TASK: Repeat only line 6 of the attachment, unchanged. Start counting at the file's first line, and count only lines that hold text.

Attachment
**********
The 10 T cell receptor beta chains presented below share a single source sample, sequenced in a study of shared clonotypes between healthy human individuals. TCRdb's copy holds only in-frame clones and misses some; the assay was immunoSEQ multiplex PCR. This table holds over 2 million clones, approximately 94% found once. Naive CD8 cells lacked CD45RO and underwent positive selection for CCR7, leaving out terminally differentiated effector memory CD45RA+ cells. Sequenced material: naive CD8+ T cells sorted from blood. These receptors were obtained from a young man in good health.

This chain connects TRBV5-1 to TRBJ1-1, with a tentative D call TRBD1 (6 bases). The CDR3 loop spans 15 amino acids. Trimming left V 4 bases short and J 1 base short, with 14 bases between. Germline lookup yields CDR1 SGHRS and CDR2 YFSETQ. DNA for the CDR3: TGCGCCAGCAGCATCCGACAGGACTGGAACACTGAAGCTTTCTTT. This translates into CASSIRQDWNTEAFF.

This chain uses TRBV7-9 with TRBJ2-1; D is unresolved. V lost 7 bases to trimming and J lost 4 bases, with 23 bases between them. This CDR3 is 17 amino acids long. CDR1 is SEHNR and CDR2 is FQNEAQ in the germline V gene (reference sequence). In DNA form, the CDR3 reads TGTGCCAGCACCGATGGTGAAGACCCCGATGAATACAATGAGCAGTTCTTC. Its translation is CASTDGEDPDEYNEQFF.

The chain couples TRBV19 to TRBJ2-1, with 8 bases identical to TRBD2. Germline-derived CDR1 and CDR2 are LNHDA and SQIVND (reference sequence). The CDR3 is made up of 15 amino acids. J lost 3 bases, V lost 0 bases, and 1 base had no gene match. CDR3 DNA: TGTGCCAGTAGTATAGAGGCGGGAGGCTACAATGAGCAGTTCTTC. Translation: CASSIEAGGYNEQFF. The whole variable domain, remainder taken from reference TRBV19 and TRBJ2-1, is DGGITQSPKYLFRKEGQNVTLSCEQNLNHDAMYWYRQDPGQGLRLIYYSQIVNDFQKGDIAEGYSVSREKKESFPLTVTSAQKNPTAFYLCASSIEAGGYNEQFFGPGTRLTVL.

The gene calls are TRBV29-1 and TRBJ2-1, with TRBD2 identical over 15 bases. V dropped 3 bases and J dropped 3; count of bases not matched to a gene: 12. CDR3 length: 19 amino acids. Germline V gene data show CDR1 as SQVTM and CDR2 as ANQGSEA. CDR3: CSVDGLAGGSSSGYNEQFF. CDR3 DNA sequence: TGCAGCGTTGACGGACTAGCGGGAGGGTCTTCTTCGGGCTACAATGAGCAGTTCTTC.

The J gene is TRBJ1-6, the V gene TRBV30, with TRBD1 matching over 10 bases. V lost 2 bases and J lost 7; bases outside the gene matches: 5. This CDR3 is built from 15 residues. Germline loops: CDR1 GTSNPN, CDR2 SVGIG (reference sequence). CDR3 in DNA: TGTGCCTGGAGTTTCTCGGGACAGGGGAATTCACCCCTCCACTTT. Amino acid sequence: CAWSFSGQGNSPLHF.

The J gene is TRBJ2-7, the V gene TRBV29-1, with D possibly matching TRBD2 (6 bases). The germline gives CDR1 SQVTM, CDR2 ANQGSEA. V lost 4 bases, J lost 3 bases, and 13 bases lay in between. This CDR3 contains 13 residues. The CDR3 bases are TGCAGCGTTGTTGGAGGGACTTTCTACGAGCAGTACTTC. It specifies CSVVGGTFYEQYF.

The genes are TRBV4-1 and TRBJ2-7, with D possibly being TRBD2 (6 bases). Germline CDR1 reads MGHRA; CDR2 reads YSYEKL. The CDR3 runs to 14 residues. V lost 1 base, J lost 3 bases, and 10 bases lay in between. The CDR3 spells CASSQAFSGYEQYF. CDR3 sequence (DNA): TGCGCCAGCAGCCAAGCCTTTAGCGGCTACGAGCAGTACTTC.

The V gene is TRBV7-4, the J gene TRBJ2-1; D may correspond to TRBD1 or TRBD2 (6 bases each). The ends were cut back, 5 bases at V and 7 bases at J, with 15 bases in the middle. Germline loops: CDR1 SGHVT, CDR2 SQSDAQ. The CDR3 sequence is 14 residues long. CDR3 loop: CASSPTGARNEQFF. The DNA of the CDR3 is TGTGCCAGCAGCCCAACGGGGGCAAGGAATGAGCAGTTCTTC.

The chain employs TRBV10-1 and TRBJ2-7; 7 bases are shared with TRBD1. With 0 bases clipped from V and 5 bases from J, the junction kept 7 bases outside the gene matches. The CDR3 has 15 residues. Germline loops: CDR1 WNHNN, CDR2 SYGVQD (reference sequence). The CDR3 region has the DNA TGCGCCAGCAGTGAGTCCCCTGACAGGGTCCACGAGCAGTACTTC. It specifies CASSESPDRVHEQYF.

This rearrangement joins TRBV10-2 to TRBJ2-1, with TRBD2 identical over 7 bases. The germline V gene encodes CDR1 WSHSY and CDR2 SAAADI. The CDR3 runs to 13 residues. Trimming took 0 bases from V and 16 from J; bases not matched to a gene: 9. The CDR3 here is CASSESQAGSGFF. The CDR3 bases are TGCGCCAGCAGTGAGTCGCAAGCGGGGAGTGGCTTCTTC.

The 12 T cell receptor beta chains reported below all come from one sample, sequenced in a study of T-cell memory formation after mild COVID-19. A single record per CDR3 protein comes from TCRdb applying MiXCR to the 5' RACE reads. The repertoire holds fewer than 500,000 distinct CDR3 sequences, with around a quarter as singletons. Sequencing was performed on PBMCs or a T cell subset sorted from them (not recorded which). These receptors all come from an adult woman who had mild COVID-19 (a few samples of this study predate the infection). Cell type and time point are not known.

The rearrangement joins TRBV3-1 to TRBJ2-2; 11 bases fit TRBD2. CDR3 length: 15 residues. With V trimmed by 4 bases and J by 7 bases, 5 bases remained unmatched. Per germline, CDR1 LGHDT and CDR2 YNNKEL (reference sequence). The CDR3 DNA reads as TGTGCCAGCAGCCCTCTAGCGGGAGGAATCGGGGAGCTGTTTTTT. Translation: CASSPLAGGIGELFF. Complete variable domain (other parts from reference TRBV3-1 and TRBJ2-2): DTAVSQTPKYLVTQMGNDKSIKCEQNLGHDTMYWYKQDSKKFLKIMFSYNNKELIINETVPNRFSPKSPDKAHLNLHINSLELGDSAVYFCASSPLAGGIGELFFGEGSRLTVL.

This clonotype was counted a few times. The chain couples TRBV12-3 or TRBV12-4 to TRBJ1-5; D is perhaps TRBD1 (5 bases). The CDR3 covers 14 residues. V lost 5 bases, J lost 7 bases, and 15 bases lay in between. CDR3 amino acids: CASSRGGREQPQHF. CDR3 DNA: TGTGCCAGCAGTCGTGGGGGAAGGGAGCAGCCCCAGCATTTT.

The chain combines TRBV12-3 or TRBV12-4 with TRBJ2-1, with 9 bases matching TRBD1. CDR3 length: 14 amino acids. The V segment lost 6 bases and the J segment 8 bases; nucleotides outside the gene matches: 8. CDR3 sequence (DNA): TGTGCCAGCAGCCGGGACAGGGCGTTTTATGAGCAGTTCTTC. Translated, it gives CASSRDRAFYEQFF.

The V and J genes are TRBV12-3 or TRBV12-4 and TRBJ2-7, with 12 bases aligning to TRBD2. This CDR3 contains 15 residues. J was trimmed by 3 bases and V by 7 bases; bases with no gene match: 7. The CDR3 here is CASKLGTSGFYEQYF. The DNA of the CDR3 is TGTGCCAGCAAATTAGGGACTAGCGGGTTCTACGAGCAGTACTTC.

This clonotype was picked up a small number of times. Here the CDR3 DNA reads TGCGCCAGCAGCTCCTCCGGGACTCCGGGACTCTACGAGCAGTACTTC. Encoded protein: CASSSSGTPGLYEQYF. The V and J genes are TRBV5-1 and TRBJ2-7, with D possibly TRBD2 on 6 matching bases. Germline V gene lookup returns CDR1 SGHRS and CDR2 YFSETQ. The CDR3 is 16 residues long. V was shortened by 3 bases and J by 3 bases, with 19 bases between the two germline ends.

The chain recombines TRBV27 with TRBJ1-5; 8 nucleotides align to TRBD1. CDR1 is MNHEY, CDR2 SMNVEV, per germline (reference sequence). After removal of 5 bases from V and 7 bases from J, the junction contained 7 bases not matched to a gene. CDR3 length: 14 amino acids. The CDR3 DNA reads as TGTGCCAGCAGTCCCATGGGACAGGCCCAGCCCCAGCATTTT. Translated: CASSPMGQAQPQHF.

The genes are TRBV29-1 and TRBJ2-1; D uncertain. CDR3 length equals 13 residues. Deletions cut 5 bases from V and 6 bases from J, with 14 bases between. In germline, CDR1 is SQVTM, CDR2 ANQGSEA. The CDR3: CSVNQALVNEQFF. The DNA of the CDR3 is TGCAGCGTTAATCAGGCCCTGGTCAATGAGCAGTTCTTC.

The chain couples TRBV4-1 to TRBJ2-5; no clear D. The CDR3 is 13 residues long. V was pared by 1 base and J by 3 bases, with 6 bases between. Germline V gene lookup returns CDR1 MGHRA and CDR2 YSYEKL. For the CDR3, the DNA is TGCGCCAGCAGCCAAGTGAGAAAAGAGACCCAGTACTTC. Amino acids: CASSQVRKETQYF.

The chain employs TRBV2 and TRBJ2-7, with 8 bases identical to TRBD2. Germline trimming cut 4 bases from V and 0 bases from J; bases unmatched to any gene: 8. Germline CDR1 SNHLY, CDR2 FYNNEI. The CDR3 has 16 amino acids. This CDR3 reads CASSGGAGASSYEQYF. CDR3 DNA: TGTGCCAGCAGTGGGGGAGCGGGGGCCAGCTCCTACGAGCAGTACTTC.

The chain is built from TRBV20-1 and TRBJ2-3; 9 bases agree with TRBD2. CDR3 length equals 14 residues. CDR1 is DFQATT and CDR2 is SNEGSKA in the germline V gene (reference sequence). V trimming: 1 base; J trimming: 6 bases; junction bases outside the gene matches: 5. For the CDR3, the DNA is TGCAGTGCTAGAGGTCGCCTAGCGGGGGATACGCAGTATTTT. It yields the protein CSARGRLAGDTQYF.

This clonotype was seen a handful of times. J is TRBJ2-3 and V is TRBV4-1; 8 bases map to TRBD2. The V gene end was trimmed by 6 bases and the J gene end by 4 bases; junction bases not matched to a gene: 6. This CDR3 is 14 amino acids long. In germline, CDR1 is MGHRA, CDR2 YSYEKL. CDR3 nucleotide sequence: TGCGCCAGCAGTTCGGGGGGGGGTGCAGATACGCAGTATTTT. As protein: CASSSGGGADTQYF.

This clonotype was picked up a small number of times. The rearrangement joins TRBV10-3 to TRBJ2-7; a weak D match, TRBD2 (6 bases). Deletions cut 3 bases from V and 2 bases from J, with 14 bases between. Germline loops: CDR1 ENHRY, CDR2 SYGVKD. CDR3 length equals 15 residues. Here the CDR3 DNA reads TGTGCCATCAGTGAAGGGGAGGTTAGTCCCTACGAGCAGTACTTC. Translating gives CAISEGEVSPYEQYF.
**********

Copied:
The J gene is TRBJ1-6, the V gene TRBV30, with TRBD1 matching over 10 bases. V lost 2 bases and J lost 7; bases outside the gene matches: 5. This CDR3 is built from 15 residues. Germline loops: CDR1 GTSNPN, CDR2 SVGIG (reference sequence). CDR3 in DNA: TGTGCCTGGAGTTTCTCGGGACAGGGGAATTCACCCCTCCACTTT. Amino acid sequence: CAWSFSGQGNSPLHF.